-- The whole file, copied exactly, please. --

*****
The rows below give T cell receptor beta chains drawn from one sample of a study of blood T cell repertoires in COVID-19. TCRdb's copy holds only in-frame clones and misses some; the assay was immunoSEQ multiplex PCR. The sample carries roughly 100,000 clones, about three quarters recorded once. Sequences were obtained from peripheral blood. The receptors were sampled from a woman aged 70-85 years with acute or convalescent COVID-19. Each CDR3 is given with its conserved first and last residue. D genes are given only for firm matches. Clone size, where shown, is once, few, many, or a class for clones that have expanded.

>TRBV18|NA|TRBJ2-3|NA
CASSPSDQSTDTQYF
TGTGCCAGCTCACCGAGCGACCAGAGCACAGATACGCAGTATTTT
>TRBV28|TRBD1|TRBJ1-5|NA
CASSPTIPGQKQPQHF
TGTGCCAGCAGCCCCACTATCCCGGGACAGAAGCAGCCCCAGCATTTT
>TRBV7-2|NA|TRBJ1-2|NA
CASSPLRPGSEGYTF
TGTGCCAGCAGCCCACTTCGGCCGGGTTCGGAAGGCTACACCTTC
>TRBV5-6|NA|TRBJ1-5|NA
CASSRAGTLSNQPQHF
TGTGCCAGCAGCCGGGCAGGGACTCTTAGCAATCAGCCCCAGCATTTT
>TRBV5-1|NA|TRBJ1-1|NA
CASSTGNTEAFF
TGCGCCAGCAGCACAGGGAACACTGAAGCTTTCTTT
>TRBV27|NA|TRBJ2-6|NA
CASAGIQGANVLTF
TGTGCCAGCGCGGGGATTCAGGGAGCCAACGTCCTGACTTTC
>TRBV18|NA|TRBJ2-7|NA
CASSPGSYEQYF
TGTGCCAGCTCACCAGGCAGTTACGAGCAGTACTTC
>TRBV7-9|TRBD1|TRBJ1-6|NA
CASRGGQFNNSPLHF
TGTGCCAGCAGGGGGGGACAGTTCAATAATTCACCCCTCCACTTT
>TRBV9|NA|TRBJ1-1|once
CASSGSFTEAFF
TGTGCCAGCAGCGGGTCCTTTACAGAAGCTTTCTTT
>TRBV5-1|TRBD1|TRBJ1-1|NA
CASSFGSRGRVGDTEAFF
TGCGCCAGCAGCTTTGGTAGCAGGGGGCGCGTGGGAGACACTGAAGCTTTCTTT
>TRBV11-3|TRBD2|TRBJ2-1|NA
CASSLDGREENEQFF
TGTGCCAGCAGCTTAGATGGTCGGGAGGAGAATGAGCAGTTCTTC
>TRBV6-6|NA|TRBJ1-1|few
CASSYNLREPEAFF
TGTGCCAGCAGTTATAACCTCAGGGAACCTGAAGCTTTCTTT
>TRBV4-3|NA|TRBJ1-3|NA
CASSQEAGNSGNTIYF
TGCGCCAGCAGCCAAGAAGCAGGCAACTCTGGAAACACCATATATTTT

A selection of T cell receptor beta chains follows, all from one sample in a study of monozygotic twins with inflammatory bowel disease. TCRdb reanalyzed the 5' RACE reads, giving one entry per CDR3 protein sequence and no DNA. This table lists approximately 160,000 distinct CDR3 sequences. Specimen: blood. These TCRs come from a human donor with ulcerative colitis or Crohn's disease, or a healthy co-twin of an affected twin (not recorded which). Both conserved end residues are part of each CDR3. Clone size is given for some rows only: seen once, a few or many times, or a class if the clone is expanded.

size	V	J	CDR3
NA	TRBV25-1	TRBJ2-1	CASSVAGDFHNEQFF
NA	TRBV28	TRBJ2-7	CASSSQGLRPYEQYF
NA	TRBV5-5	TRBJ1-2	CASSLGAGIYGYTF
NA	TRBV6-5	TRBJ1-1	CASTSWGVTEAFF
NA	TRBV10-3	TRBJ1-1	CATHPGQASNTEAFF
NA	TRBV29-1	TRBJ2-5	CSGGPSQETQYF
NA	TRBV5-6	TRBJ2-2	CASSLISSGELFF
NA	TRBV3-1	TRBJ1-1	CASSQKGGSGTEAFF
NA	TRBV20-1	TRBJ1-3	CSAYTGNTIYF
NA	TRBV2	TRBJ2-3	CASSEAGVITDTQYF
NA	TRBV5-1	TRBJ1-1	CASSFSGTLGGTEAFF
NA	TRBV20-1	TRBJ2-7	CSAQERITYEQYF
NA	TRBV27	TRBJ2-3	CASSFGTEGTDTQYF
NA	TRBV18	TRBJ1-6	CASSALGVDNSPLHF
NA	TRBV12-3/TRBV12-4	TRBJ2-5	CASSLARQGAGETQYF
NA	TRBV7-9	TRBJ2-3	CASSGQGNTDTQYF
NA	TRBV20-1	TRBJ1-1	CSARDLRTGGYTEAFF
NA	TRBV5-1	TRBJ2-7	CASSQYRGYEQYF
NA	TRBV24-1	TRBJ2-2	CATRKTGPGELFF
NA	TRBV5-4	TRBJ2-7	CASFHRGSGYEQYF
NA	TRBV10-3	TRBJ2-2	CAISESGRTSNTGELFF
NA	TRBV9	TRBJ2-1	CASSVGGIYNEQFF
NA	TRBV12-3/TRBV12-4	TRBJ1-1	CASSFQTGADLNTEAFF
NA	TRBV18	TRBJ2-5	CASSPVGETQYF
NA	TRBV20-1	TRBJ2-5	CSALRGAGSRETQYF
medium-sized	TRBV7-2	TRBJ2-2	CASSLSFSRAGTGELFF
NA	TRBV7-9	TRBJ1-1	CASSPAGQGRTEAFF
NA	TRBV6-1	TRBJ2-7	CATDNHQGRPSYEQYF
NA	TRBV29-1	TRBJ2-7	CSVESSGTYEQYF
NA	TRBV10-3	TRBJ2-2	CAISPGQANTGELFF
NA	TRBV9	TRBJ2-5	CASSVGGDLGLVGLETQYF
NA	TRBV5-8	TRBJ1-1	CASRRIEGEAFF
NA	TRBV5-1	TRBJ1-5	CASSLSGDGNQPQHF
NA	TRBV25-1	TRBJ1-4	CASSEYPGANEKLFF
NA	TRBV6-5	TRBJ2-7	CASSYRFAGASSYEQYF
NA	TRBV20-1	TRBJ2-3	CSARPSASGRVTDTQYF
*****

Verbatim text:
The rows below give T cell receptor beta chains drawn from one sample of a study of blood T cell repertoires in COVID-19. TCRdb's copy holds only in-frame clones and misses some; the assay was immunoSEQ multiplex PCR. The sample carries roughly 100,000 clones, about three quarters recorded once. Sequences were obtained from peripheral blood. The receptors were sampled from a woman aged 70-85 years with acute or convalescent COVID-19. Each CDR3 is given with its conserved first and last residue. D genes are given only for firm matches. Clone size, where shown, is once, few, many, or a class for clones that have expanded.

>TRBV18|NA|TRBJ2-3|NA
CASSPSDQSTDTQYF
TGTGCCAGCTCACCGAGCGACCAGAGCACAGATACGCAGTATTTT
>TRBV28|TRBD1|TRBJ1-5|NA
CASSPTIPGQKQPQHF
TGTGCCAGCAGCCCCACTATCCCGGGACAGAAGCAGCCCCAGCATTTT
>TRBV7-2|NA|TRBJ1-2|NA
CASSPLRPGSEGYTF
TGTGCCAGCAGCCCACTTCGGCCGGGTTCGGAAGGCTACACCTTC
>TRBV5-6|NA|TRBJ1-5|NA
CASSRAGTLSNQPQHF
TGTGCCAGCAGCCGGGCAGGGACTCTTAGCAATCAGCCCCAGCATTTT
>TRBV5-1|NA|TRBJ1-1|NA
CASSTGNTEAFF
TGCGCCAGCAGCACAGGGAACACTGAAGCTTTCTTT
>TRBV27|NA|TRBJ2-6|NA
CASAGIQGANVLTF
TGTGCCAGCGCGGGGATTCAGGGAGCCAACGTCCTGACTTTC
>TRBV18|NA|TRBJ2-7|NA
CASSPGSYEQYF
TGTGCCAGCTCACCAGGCAGTTACGAGCAGTACTTC
>TRBV7-9|TRBD1|TRBJ1-6|NA
CASRGGQFNNSPLHF
TGTGCCAGCAGGGGGGGACAGTTCAATAATTCACCCCTCCACTTT
>TRBV9|NA|TRBJ1-1|once
CASSGSFTEAFF
TGTGCCAGCAGCGGGTCCTTTACAGAAGCTTTCTTT
>TRBV5-1|TRBD1|TRBJ1-1|NA
CASSFGSRGRVGDTEAFF
TGCGCCAGCAGCTTTGGTAGCAGGGGGCGCGTGGGAGACACTGAAGCTTTCTTT
>TRBV11-3|TRBD2|TRBJ2-1|NA
CASSLDGREENEQFF
TGTGCCAGCAGCTTAGATGGTCGGGAGGAGAATGAGCAGTTCTTC
>TRBV6-6|NA|TRBJ1-1|few
CASSYNLREPEAFF
TGTGCCAGCAGTTATAACCTCAGGGAACCTGAAGCTTTCTTT
>TRBV4-3|NA|TRBJ1-3|NA
CASSQEAGNSGNTIYF
TGCGCCAGCAGCCAAGAAGCAGGCAACTCTGGAAACACCATATATTTT

A selection of T cell receptor beta chains follows, all from one sample in a study of monozygotic twins with inflammatory bowel disease. TCRdb reanalyzed the 5' RACE reads, giving one entry per CDR3 protein sequence and no DNA. This table lists approximately 160,000 distinct CDR3 sequences. Specimen: blood. These TCRs come from a human donor with ulcerative colitis or Crohn's disease, or a healthy co-twin of an affected twin (not recorded which). Both conserved end residues are part of each CDR3. Clone size is given for some rows only: seen once, a few or many times, or a class if the clone is expanded.

size	V	J	CDR3
NA	TRBV25-1	TRBJ2-1	CASSVAGDFHNEQFF
NA	TRBV28	TRBJ2-7	CASSSQGLRPYEQYF
NA	TRBV5-5	TRBJ1-2	CASSLGAGIYGYTF
NA	TRBV6-5	TRBJ1-1	CASTSWGVTEAFF
NA	TRBV10-3	TRBJ1-1	CATHPGQASNTEAFF
NA	TRBV29-1	TRBJ2-5	CSGGPSQETQYF
NA	TRBV5-6	TRBJ2-2	CASSLISSGELFF
NA	TRBV3-1	TRBJ1-1	CASSQKGGSGTEAFF
NA	TRBV20-1	TRBJ1-3	CSAYTGNTIYF
NA	TRBV2	TRBJ2-3	CASSEAGVITDTQYF
NA	TRBV5-1	TRBJ1-1	CASSFSGTLGGTEAFF
NA	TRBV20-1	TRBJ2-7	CSAQERITYEQYF
NA	TRBV27	TRBJ2-3	CASSFGTEGTDTQYF
NA	TRBV18	TRBJ1-6	CASSALGVDNSPLHF
NA	TRBV12-3/TRBV12-4	TRBJ2-5	CASSLARQGAGETQYF
NA	TRBV7-9	TRBJ2-3	CASSGQGNTDTQYF
NA	TRBV20-1	TRBJ1-1	CSARDLRTGGYTEAFF
NA	TRBV5-1	TRBJ2-7	CASSQYRGYEQYF
NA	TRBV24-1	TRBJ2-2	CATRKTGPGELFF
NA	TRBV5-4	TRBJ2-7	CASFHRGSGYEQYF
NA	TRBV10-3	TRBJ2-2	CAISESGRTSNTGELFF
NA	TRBV9	TRBJ2-1	CASSVGGIYNEQFF
NA	TRBV12-3/TRBV12-4	TRBJ1-1	CASSFQTGADLNTEAFF
NA	TRBV18	TRBJ2-5	CASSPVGETQYF
NA	TRBV20-1	TRBJ2-5	CSALRGAGSRETQYF
medium-sized	TRBV7-2	TRBJ2-2	CASSLSFSRAGTGELFF
NA	TRBV7-9	TRBJ1-1	CASSPAGQGRTEAFF
NA	TRBV6-1	TRBJ2-7	CATDNHQGRPSYEQYF
NA	TRBV29-1	TRBJ2-7	CSVESSGTYEQYF
NA	TRBV10-3	TRBJ2-2	CAISPGQANTGELFF
NA	TRBV9	TRBJ2-5	CASSVGGDLGLVGLETQYF
NA	TRBV5-8	TRBJ1-1	CASRRIEGEAFF
NA	TRBV5-1	TRBJ1-5	CASSLSGDGNQPQHF
NA	TRBV25-1	TRBJ1-4	CASSEYPGANEKLFF
NA	TRBV6-5	TRBJ2-7	CASSYRFAGASSYEQYF
NA	TRBV20-1	TRBJ2-3	CSARPSASGRVTDTQYF